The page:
August 7, 2013
STATE OF IOWA, Plaintiff-Appellee,
TREMAYNE THOMAS, Defendant-Appellant.
Appeal from the Iowa District Court for Scott County, Thomas G. Reidel, Judge.
Tremayne Thomas appeals from his convictions for: possession with intent to deliver a controlled substance—crack cocaine, possession with intent to deliver a controlled substance—marijuana, and interference with official acts.
Lauren M. Phelps, Davenport, for appellant.
Thomas J. Miller, Attorney General, Elisabeth S. Reynoldson, Assistant Attorney General, Michael J. Walton, County Attorney, and Kelly Cunningham, Assistant County Attorney, for appellee.
Considered by Potterfield, P.J., and Mullins and Bower, JJ.
Tremayne Thomas appeals from his convictions for: possession with intent to deliver a controlled substance—crack cocaine, possession with intent to deliver a controlled substance—marijuana, and interference with official acts. He argues substantial evidence does not support his drug convictions, the trial court erred in denying his motion regarding the striking of a potential alternate juror, and his counsel was ineffective in various ways. We reverse in part and remand, finding substantial evidence does not support the verdicts for possession of a controlled substance with intent to deliver. We affirm regarding the last count, finding Thomas's Batson challenge is without merit and he was provided with effective assistance of counsel.
I. Facts and proceedings.
On March 1, 2012, two police officers were joining others in the pursuit of a suspect in a Davenport neighborhood. They passed an apartment where they overheard shouting and banging on a window; they asked two individuals standing outside of the apartment whether everything was okay. One of these two individuals was Thomas. They responded everything was fine and went inside. The police attempted to make contact with someone living in the residence, who told them there was no reason to worry and that no one else was inside. The police found this suspicious based on their observations but continued their search. A few minutes later, they walked past the apartment again, and the shouting had begun once more. One of the officers approached a window and heard a female's voice yelling that another occupant should not let police in the door and they were lucky no one went to jail. At this time the officer observed through a window in the apartment a man named Henderson pull a marijuana blunt from his sweatshirt pocket and begin smoking. Another individual came to the apartment and was let in; when the door opened the officers could smell marijuana. The officers entered the apartment and announced themselves.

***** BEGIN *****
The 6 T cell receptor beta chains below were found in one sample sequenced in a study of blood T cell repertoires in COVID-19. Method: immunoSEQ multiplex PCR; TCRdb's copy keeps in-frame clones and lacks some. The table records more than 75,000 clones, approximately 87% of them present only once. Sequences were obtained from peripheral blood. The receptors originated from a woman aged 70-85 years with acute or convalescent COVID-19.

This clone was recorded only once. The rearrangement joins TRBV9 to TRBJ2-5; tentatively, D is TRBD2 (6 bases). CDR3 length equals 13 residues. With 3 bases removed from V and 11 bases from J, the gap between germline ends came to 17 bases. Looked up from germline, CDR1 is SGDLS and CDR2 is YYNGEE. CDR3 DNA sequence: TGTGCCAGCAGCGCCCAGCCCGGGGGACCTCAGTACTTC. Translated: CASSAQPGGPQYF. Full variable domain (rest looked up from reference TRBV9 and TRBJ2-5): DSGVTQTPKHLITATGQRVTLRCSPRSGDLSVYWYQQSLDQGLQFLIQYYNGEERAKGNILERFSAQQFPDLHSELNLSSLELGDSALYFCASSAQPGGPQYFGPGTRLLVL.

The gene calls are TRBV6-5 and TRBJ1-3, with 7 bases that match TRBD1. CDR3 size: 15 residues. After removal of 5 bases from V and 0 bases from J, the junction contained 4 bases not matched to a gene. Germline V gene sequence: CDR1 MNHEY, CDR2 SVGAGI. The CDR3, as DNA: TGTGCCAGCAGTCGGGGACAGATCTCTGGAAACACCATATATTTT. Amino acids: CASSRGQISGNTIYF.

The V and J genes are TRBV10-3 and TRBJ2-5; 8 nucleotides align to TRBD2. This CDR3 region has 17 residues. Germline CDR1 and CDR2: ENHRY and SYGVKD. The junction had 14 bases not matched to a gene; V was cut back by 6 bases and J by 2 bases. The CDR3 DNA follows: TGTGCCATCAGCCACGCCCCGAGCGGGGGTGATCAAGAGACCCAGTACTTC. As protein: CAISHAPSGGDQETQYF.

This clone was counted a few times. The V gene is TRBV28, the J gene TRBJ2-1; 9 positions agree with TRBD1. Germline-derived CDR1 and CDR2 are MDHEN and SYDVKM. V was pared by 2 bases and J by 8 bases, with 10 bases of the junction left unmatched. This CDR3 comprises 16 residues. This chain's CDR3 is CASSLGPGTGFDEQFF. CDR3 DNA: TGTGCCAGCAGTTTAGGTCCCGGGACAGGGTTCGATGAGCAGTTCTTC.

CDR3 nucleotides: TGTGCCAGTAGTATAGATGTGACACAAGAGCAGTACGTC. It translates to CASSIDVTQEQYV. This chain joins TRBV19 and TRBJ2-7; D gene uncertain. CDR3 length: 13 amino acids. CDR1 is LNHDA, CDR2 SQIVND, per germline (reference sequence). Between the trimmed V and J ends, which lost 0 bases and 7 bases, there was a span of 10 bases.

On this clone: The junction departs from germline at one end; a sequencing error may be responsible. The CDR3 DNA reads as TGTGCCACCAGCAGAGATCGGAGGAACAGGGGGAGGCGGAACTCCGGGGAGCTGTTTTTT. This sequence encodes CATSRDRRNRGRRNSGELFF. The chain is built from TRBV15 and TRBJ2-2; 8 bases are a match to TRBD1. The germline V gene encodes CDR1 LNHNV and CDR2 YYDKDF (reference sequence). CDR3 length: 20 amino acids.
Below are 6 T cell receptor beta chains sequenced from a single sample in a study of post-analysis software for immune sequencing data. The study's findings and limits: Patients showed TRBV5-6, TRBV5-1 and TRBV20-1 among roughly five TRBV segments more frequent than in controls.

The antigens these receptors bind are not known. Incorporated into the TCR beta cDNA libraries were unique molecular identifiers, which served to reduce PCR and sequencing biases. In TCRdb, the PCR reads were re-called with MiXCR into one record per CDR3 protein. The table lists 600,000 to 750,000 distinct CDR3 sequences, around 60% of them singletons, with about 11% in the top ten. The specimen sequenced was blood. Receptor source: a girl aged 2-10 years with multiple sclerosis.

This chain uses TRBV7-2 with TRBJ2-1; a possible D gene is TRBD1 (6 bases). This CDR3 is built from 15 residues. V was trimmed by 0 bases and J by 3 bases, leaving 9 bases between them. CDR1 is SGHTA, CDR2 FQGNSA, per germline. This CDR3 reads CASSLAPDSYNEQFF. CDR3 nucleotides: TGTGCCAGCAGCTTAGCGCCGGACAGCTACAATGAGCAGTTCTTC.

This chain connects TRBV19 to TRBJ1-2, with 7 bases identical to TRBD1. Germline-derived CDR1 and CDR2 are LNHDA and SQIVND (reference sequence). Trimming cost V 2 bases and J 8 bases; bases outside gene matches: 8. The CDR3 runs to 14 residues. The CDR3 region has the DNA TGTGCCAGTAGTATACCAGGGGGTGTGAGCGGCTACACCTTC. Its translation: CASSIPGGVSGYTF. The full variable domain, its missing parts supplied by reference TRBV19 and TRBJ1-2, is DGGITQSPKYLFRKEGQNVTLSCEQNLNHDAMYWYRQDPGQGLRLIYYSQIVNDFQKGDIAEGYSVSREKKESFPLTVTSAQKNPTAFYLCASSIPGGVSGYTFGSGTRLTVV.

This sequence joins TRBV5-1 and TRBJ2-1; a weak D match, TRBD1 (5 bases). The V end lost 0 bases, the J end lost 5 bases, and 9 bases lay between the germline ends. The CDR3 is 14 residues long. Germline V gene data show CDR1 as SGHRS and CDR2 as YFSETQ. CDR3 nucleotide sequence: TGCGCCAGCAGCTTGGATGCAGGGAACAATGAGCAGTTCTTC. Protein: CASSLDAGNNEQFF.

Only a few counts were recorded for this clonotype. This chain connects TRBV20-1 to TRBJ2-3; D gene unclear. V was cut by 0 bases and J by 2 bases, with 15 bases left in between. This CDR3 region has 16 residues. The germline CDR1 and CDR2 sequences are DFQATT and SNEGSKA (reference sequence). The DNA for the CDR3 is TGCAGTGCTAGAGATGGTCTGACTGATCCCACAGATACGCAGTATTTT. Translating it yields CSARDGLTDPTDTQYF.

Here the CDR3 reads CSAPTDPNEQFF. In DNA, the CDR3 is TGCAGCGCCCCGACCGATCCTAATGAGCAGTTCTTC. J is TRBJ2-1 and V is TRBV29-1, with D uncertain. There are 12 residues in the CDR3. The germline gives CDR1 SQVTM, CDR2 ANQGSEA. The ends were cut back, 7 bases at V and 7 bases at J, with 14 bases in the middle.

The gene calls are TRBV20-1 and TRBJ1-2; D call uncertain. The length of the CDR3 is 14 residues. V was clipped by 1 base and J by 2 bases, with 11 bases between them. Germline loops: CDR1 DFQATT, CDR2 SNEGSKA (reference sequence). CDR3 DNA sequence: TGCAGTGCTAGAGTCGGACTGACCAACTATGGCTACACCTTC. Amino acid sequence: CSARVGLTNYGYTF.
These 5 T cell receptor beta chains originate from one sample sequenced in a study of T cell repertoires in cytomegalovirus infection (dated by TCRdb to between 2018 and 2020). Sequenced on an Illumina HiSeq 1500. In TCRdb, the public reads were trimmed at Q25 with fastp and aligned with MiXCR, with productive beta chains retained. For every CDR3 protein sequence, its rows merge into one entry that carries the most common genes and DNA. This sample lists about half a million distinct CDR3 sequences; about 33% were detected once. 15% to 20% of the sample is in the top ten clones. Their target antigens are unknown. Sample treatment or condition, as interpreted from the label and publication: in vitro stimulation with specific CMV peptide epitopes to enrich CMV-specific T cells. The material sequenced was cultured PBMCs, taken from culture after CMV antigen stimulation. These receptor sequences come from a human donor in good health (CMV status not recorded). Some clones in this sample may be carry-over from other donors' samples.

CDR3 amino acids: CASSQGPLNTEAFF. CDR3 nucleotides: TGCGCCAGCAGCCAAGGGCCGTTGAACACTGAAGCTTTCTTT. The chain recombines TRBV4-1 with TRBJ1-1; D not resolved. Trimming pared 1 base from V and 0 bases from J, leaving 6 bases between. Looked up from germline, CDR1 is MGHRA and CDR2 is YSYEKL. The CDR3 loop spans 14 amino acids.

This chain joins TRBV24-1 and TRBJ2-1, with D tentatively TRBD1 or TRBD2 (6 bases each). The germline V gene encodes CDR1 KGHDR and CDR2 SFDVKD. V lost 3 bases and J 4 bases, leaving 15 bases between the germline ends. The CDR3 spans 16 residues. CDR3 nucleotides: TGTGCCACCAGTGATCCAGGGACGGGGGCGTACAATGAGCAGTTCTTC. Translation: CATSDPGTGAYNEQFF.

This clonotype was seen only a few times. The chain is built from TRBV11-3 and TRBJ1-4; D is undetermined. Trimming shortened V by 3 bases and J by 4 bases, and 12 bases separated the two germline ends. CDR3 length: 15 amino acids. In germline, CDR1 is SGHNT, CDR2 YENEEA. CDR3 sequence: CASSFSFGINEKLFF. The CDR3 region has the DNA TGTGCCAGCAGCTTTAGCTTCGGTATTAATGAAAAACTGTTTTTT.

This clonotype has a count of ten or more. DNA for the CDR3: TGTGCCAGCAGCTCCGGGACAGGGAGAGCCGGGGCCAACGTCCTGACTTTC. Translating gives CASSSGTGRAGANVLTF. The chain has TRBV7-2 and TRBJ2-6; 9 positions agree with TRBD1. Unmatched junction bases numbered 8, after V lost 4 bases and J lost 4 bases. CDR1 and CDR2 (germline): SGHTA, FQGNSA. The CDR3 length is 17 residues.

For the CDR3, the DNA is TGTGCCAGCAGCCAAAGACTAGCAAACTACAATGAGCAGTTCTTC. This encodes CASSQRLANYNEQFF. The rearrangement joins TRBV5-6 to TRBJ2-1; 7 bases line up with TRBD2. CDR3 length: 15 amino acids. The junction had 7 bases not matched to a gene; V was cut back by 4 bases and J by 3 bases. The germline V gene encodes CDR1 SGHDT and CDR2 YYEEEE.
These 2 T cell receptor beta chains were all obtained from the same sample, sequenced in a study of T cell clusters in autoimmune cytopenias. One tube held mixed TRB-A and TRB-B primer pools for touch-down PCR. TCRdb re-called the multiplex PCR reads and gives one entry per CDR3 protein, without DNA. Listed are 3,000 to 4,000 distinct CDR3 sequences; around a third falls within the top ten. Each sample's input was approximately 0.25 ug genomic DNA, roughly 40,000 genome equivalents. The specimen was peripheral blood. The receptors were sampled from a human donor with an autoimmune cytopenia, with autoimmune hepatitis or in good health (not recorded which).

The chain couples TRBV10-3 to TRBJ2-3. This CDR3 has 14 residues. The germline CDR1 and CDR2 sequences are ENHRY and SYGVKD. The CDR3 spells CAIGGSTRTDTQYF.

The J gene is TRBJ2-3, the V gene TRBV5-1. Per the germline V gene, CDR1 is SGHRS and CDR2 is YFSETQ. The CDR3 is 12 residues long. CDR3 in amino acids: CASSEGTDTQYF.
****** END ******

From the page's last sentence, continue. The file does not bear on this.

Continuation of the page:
As the officers entered, Thomas and Henderson quickly went into a bedroom. Henderson immediately went toward the back left corner of the bedroom, where police later found Henderson's cell phone and medication. Thomas closed the door after entering the bedroom and held it shut as an officer attempted to open it. Once the officer opened the door, he ordered Thomas and Henderson to lie on the ground. Henderson—still in the corner near his phone— immediately complied; Thomas would not, instead commenting to the officers that he did not know why they were there. One of the officers later testified this behavior appeared to be misdirection to distract them from something Thomas wanted to hide. Ultimately, after Thomas's noncompliance, the officer grabbed Thomas and shoved him on the ground. The officers located four individually wrapped one-gram bags of marijuana and four individually wrapped bags of crack cocaine rocks next to where Thomas was standing behind the door, atop a row of the apartment owner's purses. No identifiable finger prints were found on the bags.